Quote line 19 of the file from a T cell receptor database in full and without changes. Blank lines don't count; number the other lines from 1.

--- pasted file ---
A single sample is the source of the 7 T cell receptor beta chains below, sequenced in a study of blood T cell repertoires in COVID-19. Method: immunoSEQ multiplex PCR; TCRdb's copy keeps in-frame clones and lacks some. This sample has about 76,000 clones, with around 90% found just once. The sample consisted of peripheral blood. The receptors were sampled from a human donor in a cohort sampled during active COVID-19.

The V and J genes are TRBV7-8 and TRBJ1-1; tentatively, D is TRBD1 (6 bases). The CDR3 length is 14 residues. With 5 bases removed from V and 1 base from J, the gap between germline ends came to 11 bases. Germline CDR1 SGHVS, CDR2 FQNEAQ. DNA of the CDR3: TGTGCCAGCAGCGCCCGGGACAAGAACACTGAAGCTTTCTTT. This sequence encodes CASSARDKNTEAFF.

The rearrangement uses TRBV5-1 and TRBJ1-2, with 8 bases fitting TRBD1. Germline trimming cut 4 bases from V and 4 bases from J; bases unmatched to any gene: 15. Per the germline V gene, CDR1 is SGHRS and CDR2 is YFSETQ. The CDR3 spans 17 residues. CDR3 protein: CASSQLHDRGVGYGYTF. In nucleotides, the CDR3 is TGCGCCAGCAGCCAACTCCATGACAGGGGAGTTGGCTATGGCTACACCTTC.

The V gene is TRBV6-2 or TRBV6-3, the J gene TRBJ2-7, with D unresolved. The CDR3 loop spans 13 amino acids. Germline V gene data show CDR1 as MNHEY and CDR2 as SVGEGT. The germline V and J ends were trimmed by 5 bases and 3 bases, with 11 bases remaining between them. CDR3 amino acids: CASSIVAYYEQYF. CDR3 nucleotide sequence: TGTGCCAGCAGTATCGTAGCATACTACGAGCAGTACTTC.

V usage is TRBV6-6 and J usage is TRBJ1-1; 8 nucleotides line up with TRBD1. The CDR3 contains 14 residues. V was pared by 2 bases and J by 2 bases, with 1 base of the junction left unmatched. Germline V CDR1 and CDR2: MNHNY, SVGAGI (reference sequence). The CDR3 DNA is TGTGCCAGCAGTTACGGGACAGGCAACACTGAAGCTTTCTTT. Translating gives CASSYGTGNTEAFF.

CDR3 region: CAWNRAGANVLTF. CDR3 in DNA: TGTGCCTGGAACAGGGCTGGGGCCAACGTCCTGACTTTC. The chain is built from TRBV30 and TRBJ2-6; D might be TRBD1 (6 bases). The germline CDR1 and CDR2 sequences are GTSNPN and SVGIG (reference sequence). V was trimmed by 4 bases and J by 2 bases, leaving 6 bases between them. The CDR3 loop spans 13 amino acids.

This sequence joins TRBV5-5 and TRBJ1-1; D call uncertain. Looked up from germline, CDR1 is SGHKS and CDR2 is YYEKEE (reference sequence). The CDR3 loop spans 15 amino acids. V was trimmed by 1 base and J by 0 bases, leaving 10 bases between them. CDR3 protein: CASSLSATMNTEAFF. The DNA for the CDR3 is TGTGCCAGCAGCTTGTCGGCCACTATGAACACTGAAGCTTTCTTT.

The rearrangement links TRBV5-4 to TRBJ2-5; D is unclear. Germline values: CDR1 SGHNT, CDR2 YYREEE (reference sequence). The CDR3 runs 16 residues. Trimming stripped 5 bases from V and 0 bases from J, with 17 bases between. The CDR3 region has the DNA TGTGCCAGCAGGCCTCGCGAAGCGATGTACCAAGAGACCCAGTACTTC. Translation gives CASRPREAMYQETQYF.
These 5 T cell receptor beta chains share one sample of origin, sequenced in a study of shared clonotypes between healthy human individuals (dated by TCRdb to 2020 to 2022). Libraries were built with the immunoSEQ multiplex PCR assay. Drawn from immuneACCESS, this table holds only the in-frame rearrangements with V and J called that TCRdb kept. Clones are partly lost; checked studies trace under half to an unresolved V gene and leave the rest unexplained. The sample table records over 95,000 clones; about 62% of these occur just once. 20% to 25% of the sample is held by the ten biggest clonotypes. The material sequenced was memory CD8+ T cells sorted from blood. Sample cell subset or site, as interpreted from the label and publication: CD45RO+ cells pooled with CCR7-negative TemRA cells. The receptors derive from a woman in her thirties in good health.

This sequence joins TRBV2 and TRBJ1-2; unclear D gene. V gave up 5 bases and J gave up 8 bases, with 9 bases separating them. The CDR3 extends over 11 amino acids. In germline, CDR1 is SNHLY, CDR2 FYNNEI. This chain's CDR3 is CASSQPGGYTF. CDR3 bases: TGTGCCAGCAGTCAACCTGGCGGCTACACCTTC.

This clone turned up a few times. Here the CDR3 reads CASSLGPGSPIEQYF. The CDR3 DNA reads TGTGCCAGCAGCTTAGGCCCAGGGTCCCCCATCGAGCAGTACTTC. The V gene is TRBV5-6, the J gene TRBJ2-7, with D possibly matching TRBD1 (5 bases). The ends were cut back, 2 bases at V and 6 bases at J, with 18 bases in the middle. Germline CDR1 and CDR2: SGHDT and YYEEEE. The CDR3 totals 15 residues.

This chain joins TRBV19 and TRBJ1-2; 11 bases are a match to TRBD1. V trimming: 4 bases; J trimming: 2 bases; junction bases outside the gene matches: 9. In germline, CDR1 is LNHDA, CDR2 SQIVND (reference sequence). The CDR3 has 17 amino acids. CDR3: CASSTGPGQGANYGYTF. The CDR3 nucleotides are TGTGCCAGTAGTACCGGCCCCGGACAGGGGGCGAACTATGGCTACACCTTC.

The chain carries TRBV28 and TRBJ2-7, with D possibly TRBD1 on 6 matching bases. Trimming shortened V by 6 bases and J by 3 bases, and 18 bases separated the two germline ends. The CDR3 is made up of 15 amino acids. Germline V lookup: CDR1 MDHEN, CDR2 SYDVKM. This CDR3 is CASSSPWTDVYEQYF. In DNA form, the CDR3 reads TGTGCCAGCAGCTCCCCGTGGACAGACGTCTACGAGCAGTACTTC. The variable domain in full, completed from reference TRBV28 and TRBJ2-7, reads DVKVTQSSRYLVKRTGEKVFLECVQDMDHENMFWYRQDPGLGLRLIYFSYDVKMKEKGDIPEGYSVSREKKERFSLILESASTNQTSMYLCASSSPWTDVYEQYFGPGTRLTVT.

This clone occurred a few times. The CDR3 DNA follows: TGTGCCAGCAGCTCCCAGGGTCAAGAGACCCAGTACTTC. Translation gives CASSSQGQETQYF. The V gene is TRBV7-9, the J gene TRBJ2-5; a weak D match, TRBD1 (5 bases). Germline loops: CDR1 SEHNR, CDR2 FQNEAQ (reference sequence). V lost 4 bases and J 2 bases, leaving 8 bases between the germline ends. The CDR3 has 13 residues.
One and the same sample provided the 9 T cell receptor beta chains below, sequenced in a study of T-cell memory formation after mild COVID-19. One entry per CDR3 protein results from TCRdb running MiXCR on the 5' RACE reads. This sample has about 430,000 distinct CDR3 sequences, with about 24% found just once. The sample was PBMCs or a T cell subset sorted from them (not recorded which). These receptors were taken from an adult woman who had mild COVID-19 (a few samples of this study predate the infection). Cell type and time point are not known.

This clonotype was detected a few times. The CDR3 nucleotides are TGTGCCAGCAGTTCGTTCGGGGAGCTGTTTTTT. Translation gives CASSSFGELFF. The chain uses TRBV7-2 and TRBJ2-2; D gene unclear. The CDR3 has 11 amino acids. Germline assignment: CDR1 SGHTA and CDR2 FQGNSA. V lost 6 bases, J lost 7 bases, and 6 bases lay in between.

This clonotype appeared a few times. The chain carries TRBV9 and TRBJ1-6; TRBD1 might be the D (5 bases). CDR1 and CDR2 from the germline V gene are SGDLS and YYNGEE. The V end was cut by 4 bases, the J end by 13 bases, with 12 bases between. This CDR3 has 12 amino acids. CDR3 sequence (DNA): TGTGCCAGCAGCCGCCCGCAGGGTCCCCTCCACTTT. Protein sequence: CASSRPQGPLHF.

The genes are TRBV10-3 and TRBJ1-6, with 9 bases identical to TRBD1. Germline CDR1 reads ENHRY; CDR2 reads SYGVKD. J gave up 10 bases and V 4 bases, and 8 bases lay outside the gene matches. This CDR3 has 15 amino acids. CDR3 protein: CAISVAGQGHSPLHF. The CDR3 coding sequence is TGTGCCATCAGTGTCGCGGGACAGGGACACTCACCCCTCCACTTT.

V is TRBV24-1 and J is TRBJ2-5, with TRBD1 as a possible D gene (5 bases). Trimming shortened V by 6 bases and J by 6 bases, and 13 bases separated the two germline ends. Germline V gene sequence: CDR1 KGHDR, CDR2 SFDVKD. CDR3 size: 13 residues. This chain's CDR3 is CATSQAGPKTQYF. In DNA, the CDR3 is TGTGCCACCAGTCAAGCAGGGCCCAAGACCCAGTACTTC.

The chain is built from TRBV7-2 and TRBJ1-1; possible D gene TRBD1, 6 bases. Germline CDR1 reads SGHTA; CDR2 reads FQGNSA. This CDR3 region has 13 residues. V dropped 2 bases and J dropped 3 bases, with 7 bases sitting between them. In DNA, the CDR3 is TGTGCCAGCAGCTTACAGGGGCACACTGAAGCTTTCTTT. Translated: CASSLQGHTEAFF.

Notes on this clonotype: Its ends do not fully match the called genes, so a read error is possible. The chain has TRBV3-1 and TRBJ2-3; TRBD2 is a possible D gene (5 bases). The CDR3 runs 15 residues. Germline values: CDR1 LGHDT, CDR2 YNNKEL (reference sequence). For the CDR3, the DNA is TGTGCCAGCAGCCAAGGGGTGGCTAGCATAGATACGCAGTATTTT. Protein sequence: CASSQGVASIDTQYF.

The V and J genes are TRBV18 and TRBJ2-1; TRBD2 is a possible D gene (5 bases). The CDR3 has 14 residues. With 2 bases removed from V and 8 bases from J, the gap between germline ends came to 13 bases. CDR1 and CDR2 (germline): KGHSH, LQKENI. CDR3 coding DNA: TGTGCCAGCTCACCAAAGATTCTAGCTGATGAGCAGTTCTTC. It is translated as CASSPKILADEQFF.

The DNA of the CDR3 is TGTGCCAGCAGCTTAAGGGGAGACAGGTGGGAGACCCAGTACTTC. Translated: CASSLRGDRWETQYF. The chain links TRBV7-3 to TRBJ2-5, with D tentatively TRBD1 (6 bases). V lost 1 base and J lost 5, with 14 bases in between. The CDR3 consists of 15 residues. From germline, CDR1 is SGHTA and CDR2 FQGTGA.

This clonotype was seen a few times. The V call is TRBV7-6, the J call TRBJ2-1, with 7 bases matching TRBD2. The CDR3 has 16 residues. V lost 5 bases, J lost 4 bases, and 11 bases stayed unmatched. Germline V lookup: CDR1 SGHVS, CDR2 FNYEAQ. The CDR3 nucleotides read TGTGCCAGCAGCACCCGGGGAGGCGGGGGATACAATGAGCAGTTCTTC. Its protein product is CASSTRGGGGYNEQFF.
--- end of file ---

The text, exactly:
V is TRBV24-1 and J is TRBJ2-5, with TRBD1 as a possible D gene (5 bases). Trimming shortened V by 6 bases and J by 6 bases, and 13 bases separated the two germline ends. Germline V gene sequence: CDR1 KGHDR, CDR2 SFDVKD. CDR3 size: 13 residues. This chain's CDR3 is CATSQAGPKTQYF. In DNA, the CDR3 is TGTGCCACCAGTCAAGCAGGGCCCAAGACCCAGTACTTC.